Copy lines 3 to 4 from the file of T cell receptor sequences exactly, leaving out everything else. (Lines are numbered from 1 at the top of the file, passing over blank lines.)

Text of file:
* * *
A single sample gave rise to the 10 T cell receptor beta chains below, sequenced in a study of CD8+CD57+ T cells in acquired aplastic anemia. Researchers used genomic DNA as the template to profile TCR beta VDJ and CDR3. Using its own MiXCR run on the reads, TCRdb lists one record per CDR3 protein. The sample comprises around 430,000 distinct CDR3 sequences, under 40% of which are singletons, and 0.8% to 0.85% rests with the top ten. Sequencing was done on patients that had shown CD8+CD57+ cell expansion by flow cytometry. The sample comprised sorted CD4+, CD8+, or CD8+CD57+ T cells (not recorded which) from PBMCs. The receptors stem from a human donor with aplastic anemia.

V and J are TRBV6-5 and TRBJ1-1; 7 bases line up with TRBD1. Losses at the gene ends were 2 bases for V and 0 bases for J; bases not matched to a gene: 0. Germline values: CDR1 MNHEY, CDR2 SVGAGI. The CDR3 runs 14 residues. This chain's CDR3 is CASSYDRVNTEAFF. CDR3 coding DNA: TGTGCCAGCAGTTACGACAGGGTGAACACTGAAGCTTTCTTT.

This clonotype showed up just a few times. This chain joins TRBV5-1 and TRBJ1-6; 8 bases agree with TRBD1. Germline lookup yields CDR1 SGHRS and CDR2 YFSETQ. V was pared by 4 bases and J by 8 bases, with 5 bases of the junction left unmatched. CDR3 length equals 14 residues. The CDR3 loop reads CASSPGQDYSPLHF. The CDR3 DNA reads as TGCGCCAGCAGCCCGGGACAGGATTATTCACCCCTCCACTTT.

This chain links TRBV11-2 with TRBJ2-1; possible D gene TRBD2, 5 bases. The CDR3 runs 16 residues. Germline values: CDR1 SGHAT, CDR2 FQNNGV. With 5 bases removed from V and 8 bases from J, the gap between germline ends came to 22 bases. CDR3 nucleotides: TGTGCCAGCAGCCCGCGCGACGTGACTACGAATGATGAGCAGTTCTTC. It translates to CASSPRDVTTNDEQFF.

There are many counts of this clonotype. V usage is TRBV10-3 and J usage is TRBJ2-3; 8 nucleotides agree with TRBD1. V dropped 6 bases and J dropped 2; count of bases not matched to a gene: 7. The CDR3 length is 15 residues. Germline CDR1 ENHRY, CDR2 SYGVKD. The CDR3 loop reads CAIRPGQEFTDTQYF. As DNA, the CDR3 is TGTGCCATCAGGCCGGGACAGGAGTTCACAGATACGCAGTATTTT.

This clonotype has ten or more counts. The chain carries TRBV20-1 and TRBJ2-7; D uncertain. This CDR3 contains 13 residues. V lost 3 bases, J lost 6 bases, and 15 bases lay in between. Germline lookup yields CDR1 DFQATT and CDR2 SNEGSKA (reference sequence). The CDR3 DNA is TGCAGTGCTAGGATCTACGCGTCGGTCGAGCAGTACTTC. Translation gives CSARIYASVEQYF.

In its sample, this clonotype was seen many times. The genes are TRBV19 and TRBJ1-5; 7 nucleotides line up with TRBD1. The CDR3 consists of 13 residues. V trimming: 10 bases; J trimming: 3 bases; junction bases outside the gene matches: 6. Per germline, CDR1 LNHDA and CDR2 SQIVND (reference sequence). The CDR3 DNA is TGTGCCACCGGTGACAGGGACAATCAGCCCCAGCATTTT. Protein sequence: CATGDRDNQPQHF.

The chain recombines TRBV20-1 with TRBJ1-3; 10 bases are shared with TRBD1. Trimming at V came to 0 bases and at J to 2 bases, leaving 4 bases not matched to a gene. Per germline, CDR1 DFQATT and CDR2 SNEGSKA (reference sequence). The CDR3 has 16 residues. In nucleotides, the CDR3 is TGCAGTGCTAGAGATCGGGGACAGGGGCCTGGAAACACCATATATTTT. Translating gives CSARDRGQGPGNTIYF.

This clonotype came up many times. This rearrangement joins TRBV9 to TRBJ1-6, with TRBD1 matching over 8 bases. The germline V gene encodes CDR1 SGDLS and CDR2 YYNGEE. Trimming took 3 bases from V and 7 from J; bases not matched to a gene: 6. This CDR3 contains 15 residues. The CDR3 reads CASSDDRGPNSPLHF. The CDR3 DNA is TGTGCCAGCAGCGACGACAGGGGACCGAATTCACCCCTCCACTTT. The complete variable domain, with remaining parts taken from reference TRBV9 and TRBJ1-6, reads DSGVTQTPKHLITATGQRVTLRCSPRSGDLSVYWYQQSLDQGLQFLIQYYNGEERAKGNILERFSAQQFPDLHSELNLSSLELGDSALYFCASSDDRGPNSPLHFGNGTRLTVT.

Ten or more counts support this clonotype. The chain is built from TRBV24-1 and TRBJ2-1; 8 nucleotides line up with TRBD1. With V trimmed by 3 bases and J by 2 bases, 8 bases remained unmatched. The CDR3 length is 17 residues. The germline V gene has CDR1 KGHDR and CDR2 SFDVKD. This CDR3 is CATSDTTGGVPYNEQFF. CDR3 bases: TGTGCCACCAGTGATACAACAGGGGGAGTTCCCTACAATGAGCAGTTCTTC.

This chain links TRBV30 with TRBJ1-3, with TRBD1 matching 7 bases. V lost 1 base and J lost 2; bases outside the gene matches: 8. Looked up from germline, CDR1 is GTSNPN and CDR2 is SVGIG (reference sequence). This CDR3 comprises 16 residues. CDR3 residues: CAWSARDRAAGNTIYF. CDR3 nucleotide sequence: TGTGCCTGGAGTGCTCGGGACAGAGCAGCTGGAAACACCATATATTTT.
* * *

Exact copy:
This clonotype showed up just a few times. This chain joins TRBV5-1 and TRBJ1-6; 8 bases agree with TRBD1. Germline lookup yields CDR1 SGHRS and CDR2 YFSETQ. V was pared by 4 bases and J by 8 bases, with 5 bases of the junction left unmatched. CDR3 length equals 14 residues. The CDR3 loop reads CASSPGQDYSPLHF. The CDR3 DNA reads as TGCGCCAGCAGCCCGGGACAGGATTATTCACCCCTCCACTTT.

This chain links TRBV11-2 with TRBJ2-1; possible D gene TRBD2, 5 bases. The CDR3 runs 16 residues. Germline values: CDR1 SGHAT, CDR2 FQNNGV. With 5 bases removed from V and 8 bases from J, the gap between germline ends came to 22 bases. CDR3 nucleotides: TGTGCCAGCAGCCCGCGCGACGTGACTACGAATGATGAGCAGTTCTTC. It translates to CASSPRDVTTNDEQFF.